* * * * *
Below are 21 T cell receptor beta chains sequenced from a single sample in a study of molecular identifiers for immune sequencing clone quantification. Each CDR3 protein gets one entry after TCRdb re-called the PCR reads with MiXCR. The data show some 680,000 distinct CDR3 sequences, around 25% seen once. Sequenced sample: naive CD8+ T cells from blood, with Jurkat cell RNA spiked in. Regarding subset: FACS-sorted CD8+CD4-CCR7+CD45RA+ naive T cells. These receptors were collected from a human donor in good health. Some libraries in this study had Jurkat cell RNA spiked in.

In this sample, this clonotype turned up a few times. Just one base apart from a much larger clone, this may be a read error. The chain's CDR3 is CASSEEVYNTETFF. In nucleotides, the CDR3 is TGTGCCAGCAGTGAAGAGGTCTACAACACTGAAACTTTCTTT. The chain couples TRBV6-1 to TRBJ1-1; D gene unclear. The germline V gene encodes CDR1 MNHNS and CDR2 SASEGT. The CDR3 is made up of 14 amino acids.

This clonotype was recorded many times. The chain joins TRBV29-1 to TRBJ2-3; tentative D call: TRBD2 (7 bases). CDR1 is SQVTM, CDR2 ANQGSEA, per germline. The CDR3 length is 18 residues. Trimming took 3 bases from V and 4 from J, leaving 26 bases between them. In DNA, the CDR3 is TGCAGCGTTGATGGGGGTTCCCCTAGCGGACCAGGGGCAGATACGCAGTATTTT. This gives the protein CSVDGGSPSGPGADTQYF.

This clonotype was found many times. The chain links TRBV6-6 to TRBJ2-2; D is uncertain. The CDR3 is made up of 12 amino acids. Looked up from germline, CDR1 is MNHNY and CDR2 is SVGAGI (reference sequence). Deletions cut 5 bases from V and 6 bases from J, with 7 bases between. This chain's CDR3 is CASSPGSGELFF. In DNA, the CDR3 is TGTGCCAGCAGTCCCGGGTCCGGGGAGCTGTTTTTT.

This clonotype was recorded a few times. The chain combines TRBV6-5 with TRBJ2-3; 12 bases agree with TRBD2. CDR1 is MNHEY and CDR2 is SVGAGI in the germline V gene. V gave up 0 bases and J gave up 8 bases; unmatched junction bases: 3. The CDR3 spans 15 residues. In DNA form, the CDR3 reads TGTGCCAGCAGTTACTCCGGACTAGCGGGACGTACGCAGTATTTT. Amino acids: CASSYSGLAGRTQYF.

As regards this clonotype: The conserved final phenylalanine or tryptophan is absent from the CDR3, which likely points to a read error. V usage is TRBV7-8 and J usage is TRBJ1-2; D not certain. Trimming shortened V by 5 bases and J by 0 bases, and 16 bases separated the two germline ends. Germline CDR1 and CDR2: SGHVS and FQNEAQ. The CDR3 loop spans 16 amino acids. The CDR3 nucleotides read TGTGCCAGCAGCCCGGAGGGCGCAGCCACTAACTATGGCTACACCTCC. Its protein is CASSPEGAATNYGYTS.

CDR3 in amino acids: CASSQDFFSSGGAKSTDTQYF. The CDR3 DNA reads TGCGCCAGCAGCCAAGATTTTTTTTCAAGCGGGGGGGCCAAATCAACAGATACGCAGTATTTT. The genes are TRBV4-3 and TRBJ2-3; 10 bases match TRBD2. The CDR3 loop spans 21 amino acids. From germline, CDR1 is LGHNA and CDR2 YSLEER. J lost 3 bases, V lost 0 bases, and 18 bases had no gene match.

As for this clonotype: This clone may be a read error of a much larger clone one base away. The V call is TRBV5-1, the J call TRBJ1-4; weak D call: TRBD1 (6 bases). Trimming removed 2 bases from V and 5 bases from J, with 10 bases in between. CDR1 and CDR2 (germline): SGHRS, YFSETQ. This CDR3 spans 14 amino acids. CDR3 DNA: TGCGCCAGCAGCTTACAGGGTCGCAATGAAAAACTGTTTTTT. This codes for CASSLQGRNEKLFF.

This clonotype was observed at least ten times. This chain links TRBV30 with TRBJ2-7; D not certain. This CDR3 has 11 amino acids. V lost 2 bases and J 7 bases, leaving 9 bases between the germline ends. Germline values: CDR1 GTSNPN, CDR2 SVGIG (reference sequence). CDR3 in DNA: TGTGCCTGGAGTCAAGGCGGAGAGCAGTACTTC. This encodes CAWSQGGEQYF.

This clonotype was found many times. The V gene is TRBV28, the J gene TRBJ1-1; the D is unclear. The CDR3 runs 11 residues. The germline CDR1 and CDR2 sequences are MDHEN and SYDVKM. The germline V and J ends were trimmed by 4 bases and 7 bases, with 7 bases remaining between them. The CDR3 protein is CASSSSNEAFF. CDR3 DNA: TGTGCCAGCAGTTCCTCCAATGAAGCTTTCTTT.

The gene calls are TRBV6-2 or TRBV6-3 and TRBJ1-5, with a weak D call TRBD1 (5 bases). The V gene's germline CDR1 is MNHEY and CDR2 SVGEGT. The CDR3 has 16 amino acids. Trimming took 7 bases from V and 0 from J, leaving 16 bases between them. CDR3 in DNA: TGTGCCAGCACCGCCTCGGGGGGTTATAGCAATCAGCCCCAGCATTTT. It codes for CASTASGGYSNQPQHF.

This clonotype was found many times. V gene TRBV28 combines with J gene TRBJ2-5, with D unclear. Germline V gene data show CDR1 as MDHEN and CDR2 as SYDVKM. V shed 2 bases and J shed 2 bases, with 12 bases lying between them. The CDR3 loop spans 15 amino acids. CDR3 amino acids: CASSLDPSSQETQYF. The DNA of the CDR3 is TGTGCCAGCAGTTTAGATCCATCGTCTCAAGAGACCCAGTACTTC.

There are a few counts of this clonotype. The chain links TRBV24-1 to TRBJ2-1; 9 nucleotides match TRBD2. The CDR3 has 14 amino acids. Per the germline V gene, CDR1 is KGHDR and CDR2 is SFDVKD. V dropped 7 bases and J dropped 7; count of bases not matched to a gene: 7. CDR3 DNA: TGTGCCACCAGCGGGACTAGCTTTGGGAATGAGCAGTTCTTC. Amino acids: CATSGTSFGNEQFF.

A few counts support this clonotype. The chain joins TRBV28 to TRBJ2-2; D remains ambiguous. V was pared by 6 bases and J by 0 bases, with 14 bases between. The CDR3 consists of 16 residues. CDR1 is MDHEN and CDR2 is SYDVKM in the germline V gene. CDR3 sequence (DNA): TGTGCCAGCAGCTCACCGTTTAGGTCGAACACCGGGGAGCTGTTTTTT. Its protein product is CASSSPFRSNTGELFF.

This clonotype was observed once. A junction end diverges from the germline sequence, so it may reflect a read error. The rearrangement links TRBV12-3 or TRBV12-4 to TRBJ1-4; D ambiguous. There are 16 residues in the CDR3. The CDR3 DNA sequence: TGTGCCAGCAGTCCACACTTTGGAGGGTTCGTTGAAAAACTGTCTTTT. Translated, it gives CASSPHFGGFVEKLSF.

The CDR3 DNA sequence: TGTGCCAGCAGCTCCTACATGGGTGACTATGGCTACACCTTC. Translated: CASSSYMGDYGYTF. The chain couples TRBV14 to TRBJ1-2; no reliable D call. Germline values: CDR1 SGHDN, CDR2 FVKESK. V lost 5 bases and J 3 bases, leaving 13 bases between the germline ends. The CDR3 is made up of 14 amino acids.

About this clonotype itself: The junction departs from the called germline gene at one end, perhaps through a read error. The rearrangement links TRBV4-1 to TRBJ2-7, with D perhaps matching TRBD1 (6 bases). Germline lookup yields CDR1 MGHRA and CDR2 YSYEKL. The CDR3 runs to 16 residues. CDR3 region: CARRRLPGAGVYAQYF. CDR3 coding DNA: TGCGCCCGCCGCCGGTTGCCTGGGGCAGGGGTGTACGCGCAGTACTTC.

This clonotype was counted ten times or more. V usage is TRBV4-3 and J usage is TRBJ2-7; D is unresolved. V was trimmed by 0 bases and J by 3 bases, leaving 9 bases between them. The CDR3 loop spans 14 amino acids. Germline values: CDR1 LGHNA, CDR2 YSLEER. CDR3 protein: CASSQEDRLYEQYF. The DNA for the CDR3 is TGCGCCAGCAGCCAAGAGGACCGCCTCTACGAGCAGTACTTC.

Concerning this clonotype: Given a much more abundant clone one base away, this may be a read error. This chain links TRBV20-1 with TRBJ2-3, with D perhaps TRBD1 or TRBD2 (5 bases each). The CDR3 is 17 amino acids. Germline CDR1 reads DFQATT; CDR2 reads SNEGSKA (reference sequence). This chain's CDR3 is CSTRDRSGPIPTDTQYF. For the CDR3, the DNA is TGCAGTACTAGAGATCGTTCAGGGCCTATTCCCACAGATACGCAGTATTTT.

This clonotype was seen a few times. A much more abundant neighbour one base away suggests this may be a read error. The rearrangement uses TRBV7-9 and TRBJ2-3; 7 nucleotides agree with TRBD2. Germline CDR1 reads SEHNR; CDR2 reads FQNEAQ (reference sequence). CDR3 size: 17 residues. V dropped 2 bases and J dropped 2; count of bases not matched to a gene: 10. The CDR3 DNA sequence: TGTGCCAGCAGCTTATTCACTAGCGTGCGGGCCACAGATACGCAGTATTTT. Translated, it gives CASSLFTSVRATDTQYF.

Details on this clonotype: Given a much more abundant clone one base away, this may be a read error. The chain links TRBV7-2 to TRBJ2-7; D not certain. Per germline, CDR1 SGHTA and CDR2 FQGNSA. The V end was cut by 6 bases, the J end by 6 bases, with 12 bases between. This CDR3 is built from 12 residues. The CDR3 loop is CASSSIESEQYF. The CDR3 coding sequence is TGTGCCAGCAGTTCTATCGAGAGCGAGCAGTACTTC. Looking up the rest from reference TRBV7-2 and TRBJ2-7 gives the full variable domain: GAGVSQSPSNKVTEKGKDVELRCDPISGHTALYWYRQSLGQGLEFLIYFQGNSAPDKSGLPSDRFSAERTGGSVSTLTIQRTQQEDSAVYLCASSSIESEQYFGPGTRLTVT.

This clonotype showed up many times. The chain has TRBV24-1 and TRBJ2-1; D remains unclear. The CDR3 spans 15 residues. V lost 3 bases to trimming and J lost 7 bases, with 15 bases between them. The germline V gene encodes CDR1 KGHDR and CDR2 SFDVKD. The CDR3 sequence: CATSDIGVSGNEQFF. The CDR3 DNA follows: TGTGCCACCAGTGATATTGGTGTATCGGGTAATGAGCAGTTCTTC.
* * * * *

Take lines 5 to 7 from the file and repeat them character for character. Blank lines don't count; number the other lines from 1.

This clonotype was recorded a few times. The chain combines TRBV6-5 with TRBJ2-3; 12 bases agree with TRBD2. CDR1 is MNHEY and CDR2 is SVGAGI in the germline V gene. V gave up 0 bases and J gave up 8 bases; unmatched junction bases: 3. The CDR3 spans 15 residues. In DNA form, the CDR3 reads TGTGCCAGCAGTTACTCCGGACTAGCGGGACGTACGCAGTATTTT. Amino acids: CASSYSGLAGRTQYF.

As regards this clonotype: The conserved final phenylalanine or tryptophan is absent from the CDR3, which likely points to a read error. V usage is TRBV7-8 and J usage is TRBJ1-2; D not certain. Trimming shortened V by 5 bases and J by 0 bases, and 16 bases separated the two germline ends. Germline CDR1 and CDR2: SGHVS and FQNEAQ. The CDR3 loop spans 16 amino acids. The CDR3 nucleotides read TGTGCCAGCAGCCCGGAGGGCGCAGCCACTAACTATGGCTACACCTCC. Its protein is CASSPEGAATNYGYTS.

CDR3 in amino acids: CASSQDFFSSGGAKSTDTQYF. The CDR3 DNA reads TGCGCCAGCAGCCAAGATTTTTTTTCAAGCGGGGGGGCCAAATCAACAGATACGCAGTATTTT. The genes are TRBV4-3 and TRBJ2-3; 10 bases match TRBD2. The CDR3 loop spans 21 amino acids. From germline, CDR1 is LGHNA and CDR2 YSLEER. J lost 3 bases, V lost 0 bases, and 18 bases had no gene match.